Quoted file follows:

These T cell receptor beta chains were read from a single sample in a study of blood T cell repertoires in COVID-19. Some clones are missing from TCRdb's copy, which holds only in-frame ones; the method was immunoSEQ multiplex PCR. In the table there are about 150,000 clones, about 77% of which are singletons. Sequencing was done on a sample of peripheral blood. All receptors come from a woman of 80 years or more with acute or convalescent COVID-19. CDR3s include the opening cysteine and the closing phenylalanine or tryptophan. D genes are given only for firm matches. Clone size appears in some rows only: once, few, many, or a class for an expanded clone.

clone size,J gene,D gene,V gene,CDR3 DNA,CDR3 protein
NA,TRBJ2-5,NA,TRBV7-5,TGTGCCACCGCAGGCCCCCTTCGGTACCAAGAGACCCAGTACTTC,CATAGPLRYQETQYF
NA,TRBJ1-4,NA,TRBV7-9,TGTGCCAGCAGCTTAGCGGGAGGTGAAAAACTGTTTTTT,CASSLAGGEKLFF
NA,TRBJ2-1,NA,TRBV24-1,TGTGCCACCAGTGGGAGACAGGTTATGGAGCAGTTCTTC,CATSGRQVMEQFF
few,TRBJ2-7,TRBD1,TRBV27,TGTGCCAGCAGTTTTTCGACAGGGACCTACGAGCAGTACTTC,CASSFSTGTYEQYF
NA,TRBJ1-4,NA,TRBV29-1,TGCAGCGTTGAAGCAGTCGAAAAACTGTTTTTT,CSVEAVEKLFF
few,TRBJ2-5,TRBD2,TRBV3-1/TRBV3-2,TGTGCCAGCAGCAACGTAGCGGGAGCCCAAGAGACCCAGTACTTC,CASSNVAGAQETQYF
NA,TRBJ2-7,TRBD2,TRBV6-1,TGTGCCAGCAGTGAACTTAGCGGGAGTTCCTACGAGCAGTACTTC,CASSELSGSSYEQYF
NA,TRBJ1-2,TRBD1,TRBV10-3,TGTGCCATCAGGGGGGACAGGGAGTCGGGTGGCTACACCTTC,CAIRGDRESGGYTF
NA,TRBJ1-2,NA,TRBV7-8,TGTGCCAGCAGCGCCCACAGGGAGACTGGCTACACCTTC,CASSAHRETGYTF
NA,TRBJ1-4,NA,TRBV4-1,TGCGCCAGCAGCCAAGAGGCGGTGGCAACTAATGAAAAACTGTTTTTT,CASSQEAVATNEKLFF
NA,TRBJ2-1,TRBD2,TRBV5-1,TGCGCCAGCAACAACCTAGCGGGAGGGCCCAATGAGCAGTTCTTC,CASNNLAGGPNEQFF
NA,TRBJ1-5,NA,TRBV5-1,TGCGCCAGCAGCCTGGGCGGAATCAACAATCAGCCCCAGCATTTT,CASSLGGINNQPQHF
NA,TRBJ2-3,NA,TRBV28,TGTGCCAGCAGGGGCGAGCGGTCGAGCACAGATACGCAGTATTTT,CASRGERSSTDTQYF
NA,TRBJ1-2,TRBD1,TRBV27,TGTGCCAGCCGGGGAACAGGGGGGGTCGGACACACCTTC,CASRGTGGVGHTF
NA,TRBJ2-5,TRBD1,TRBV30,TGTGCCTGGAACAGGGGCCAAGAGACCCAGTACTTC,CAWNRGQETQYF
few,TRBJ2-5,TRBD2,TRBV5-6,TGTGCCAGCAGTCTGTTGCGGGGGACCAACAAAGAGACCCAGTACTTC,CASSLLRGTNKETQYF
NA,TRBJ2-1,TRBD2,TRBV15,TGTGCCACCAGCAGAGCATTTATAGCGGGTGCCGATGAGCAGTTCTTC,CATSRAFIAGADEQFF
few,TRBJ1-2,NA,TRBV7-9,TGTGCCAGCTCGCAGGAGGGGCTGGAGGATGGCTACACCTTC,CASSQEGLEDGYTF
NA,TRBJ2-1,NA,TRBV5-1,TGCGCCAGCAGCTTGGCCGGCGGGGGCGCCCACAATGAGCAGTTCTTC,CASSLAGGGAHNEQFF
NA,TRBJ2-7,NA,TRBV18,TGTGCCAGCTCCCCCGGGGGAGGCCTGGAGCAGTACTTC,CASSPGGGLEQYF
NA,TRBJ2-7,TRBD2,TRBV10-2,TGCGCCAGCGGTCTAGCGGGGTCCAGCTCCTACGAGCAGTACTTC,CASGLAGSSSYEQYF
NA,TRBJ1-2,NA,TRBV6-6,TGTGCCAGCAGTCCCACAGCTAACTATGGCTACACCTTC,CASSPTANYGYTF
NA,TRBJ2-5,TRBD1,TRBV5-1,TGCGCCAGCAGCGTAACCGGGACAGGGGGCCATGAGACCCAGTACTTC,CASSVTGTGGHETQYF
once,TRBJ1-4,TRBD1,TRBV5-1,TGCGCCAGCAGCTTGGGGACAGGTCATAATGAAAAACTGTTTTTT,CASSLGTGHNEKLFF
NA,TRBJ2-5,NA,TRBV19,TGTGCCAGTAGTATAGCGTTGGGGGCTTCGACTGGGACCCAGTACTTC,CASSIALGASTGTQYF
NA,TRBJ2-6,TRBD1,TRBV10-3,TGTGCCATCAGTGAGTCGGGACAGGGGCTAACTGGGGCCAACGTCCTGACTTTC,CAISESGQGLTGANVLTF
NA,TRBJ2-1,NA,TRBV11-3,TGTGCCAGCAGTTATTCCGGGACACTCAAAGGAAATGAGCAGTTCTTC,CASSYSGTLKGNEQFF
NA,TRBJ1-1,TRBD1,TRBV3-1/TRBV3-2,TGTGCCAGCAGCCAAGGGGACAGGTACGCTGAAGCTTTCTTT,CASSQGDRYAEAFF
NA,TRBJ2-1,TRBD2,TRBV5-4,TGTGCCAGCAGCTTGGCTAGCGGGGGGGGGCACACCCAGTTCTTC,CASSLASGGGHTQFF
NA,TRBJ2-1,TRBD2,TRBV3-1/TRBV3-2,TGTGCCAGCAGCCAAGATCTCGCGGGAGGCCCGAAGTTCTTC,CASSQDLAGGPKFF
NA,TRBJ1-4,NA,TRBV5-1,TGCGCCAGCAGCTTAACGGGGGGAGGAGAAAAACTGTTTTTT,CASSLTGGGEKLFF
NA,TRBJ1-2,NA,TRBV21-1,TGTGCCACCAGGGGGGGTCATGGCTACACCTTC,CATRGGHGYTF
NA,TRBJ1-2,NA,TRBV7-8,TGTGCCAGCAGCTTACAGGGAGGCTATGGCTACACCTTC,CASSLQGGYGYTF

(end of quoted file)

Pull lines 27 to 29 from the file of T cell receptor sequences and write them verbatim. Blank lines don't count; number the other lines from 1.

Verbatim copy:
NA,TRBJ2-5,NA,TRBV19,TGTGCCAGTAGTATAGCGTTGGGGGCTTCGACTGGGACCCAGTACTTC,CASSIALGASTGTQYF
NA,TRBJ2-6,TRBD1,TRBV10-3,TGTGCCATCAGTGAGTCGGGACAGGGGCTAACTGGGGCCAACGTCCTGACTTTC,CAISESGQGLTGANVLTF
NA,TRBJ2-1,NA,TRBV11-3,TGTGCCAGCAGTTATTCCGGGACACTCAAAGGAAATGAGCAGTTCTTC,CASSYSGTLKGNEQFF